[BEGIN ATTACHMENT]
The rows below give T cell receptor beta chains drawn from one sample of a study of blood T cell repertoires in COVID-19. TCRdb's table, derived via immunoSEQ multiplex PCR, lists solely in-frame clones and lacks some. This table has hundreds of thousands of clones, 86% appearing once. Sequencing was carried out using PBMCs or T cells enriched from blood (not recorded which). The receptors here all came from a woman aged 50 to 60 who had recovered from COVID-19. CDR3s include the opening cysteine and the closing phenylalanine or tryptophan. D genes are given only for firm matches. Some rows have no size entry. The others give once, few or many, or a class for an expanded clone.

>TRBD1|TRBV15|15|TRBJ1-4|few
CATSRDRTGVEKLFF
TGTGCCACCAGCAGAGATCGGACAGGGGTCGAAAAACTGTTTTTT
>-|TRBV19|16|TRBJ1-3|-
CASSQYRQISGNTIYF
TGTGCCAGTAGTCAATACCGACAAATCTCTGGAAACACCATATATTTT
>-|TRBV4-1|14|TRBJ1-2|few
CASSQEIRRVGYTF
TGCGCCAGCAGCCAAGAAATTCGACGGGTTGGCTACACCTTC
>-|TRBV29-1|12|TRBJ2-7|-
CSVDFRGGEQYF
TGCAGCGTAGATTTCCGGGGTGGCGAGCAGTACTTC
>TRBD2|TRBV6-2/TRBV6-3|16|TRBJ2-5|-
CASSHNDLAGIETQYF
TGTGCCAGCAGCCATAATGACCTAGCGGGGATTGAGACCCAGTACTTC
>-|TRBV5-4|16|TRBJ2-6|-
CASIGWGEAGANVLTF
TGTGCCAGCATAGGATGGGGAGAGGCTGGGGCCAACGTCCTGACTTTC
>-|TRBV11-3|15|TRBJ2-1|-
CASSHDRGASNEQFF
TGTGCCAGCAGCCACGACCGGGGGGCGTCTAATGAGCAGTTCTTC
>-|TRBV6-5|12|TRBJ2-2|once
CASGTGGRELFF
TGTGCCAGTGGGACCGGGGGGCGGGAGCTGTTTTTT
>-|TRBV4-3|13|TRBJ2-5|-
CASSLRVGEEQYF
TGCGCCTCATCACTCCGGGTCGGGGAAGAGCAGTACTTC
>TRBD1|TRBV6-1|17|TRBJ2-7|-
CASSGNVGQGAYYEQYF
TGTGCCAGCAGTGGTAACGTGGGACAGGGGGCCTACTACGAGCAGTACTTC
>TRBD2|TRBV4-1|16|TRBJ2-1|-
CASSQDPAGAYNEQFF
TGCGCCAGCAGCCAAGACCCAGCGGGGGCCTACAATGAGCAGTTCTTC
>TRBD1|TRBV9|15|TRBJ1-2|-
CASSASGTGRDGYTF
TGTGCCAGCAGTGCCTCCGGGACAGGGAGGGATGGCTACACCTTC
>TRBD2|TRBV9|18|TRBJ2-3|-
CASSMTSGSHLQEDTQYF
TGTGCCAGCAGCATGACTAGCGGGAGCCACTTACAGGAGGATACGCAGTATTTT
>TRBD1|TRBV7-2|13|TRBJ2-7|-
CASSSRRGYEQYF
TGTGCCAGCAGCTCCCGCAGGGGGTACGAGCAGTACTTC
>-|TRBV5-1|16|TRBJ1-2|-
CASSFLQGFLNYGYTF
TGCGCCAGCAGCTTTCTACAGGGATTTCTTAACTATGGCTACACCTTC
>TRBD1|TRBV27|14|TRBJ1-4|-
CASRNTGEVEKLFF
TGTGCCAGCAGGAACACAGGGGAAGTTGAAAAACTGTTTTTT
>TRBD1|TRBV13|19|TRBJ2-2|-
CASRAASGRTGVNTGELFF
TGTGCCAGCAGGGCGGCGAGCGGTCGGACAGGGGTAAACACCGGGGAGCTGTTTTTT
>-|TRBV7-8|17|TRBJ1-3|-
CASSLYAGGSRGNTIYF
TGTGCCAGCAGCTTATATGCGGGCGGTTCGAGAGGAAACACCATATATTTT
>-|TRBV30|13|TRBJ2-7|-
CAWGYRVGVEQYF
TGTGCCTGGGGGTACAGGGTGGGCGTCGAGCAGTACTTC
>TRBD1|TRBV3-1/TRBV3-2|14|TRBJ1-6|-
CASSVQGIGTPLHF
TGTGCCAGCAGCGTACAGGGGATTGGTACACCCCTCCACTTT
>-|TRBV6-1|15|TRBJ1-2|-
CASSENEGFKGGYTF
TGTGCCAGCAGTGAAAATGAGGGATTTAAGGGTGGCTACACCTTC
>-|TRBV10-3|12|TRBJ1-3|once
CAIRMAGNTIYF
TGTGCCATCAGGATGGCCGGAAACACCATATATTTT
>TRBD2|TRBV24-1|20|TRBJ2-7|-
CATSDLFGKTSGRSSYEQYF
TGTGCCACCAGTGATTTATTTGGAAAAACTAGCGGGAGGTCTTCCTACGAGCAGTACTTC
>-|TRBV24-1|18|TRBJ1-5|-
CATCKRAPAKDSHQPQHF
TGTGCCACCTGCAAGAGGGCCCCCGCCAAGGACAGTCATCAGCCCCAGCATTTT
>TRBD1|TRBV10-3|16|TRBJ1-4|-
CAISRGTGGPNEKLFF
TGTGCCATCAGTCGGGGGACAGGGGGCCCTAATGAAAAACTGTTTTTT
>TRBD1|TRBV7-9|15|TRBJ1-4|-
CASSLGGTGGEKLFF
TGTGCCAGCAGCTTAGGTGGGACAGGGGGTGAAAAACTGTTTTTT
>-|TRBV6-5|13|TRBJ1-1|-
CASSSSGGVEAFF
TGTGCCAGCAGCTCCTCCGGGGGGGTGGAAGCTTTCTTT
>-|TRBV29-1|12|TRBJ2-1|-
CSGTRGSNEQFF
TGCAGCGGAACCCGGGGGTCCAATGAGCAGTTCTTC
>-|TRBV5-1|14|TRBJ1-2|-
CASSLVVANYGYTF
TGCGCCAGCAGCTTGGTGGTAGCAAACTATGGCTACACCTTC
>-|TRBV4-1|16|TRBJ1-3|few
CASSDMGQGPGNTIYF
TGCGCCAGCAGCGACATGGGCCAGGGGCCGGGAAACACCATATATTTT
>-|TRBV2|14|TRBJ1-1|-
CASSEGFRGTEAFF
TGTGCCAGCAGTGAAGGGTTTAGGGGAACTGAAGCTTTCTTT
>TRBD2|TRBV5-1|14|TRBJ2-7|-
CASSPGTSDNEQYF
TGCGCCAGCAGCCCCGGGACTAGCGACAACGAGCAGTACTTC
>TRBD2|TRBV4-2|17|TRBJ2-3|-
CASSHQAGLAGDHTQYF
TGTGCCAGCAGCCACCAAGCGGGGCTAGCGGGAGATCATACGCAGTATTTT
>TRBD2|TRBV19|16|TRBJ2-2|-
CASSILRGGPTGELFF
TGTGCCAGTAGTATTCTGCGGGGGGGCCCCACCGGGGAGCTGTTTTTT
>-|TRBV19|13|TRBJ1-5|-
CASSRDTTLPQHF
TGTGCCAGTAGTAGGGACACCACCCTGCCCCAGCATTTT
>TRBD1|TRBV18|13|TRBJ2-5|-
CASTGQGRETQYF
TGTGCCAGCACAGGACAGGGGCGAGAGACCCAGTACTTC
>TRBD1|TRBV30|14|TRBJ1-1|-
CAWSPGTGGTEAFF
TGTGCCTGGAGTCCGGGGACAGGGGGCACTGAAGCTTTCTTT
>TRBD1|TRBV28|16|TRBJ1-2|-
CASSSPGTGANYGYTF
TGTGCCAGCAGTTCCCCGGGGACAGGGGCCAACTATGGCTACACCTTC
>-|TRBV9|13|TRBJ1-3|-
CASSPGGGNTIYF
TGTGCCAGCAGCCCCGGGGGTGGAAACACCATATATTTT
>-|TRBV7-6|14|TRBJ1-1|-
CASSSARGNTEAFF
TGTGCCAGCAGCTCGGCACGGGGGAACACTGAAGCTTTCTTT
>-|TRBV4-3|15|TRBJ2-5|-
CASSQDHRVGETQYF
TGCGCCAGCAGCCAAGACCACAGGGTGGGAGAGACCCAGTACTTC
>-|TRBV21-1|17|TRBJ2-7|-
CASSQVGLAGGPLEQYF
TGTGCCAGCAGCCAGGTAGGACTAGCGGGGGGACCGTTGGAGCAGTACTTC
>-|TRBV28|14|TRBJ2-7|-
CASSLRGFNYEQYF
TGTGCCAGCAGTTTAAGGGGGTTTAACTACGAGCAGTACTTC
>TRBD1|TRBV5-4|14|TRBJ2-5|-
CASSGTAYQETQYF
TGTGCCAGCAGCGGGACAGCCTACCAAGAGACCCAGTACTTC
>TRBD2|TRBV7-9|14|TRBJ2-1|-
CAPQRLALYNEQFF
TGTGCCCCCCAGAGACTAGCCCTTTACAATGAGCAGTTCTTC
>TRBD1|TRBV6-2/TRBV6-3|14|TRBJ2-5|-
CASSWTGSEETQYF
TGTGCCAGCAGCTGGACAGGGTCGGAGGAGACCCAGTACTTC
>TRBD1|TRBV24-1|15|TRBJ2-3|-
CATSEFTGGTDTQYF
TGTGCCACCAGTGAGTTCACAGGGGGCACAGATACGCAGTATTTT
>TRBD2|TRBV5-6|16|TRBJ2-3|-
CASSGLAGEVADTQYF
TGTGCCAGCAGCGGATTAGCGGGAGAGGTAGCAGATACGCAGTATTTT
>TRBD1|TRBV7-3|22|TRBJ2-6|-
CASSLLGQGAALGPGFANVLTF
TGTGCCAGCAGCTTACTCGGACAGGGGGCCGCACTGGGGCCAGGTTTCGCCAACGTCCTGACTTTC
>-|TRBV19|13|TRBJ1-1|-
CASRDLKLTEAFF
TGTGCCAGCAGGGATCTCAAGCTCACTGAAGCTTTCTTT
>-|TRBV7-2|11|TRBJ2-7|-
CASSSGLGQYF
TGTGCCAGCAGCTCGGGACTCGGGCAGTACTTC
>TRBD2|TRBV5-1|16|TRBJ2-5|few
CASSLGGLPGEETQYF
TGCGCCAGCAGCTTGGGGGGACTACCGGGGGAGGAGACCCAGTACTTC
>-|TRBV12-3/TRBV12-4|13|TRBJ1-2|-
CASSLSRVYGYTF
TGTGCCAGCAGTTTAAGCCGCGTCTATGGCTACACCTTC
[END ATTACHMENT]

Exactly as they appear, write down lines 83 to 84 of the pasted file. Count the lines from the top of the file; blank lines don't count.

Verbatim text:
>-|TRBV29-1|12|TRBJ2-1|-
CSGTRGSNEQFF